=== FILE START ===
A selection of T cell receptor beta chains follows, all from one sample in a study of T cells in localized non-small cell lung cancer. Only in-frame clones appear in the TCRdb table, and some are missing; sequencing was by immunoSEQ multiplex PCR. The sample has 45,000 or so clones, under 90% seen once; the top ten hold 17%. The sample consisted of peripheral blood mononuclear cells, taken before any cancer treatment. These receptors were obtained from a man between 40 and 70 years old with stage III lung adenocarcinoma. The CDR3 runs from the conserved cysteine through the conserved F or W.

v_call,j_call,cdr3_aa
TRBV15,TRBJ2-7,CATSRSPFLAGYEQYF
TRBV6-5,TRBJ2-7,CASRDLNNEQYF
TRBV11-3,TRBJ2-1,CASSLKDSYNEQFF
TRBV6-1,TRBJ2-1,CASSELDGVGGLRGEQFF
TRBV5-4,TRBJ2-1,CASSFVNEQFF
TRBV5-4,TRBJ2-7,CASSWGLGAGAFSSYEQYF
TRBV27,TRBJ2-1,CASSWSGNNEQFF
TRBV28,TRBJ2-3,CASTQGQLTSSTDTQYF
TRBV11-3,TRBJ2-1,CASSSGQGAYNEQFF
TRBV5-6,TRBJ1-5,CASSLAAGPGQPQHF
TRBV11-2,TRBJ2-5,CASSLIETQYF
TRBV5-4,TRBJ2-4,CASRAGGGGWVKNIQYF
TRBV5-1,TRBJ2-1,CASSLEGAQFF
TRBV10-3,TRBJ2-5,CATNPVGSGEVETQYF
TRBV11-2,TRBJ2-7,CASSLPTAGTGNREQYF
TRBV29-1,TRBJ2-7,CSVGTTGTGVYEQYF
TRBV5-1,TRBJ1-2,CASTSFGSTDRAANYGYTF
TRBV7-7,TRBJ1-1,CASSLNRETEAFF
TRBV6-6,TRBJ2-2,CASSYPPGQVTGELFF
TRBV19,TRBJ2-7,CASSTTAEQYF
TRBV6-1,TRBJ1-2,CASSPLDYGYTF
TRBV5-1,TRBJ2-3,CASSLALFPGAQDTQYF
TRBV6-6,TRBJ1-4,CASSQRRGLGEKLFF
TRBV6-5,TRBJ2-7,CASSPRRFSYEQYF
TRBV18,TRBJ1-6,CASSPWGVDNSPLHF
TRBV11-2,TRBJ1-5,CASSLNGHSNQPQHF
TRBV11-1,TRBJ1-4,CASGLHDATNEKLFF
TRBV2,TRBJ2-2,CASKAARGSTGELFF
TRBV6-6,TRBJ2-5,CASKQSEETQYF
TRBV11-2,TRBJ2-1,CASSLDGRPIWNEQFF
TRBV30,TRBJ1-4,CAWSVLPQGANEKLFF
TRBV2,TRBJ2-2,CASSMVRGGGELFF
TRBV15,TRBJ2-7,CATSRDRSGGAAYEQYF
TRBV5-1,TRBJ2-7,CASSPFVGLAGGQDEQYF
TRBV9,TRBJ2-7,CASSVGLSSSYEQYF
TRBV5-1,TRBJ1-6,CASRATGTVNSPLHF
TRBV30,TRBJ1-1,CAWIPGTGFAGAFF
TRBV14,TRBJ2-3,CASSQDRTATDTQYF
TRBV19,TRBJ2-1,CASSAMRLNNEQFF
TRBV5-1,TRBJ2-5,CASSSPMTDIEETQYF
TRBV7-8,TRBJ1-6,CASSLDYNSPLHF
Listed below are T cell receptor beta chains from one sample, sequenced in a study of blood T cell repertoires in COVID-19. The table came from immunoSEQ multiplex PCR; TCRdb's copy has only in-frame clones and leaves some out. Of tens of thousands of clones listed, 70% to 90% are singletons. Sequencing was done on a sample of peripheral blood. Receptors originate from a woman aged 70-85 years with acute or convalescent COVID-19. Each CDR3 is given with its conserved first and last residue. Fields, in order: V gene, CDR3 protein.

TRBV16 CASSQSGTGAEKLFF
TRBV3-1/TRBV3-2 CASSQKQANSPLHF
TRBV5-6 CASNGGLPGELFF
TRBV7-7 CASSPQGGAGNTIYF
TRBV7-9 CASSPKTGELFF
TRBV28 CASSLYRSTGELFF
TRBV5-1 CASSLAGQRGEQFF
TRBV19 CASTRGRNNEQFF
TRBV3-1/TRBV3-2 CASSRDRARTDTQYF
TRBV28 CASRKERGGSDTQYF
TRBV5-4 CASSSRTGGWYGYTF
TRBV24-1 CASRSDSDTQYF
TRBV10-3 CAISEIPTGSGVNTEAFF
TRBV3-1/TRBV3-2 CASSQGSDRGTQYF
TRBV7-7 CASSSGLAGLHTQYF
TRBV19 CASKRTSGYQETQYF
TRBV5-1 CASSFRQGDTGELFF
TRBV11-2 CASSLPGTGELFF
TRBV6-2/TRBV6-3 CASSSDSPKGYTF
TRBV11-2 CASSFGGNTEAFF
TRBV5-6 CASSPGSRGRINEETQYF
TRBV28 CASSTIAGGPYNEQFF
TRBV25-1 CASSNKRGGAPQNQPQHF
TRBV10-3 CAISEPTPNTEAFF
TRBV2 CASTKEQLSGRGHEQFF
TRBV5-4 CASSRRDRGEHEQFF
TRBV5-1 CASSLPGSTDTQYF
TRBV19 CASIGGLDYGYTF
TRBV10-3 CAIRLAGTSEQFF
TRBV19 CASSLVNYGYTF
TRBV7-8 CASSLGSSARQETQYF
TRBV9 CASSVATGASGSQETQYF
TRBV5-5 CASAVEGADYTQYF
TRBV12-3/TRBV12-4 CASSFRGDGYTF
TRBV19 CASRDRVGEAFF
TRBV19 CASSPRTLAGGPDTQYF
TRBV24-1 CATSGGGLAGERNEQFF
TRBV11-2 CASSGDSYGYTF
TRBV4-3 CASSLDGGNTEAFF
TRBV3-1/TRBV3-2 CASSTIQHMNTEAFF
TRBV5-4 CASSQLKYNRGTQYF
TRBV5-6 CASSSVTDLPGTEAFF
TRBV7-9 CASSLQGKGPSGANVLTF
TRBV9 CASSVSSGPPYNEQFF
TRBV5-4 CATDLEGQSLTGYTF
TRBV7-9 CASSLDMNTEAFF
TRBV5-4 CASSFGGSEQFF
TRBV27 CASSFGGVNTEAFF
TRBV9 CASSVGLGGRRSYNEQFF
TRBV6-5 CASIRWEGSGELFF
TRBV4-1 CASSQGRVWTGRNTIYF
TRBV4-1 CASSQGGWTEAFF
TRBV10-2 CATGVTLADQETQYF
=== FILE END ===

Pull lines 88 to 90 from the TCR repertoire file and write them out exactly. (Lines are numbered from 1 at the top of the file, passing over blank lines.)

TRBV9 CASSVSSGPPYNEQFF
TRBV5-4 CATDLEGQSLTGYTF
TRBV7-9 CASSLDMNTEAFF